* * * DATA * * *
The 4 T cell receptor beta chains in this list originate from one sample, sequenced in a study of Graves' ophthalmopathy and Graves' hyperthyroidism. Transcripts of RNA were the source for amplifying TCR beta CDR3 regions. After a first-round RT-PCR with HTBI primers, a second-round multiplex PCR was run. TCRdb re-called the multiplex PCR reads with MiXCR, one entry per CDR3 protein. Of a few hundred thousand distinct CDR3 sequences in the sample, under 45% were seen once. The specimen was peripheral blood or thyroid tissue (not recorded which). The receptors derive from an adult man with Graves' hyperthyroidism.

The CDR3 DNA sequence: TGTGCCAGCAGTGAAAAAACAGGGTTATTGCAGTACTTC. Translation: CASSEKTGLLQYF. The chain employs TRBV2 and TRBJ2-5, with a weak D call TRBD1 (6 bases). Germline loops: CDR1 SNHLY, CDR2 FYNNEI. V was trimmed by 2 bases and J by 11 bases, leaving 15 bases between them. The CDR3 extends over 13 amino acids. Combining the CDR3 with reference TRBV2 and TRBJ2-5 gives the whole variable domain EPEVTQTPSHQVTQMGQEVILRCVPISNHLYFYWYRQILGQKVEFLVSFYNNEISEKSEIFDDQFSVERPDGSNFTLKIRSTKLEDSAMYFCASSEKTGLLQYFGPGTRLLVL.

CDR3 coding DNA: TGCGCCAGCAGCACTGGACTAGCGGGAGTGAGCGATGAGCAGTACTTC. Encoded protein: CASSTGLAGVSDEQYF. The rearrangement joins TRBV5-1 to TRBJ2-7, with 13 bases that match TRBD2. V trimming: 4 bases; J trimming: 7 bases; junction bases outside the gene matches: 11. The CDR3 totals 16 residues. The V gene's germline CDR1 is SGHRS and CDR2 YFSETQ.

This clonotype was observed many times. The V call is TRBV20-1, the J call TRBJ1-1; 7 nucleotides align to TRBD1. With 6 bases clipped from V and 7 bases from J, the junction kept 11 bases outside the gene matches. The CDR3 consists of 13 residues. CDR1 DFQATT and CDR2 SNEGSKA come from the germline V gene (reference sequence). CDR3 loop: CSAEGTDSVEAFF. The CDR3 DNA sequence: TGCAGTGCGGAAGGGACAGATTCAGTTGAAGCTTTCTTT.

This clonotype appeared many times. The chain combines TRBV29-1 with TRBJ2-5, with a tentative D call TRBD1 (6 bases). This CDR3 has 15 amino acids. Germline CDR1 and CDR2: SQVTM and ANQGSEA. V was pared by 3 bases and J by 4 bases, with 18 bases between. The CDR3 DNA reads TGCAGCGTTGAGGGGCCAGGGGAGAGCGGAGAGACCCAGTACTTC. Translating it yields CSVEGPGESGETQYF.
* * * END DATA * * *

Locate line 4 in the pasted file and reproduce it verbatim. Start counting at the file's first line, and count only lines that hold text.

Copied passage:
This clonotype was observed many times. The V call is TRBV20-1, the J call TRBJ1-1; 7 nucleotides align to TRBD1. With 6 bases clipped from V and 7 bases from J, the junction kept 11 bases outside the gene matches. The CDR3 consists of 13 residues. CDR1 DFQATT and CDR2 SNEGSKA come from the germline V gene (reference sequence). CDR3 loop: CSAEGTDSVEAFF. The CDR3 DNA sequence: TGCAGTGCGGAAGGGACAGATTCAGTTGAAGCTTTCTTT.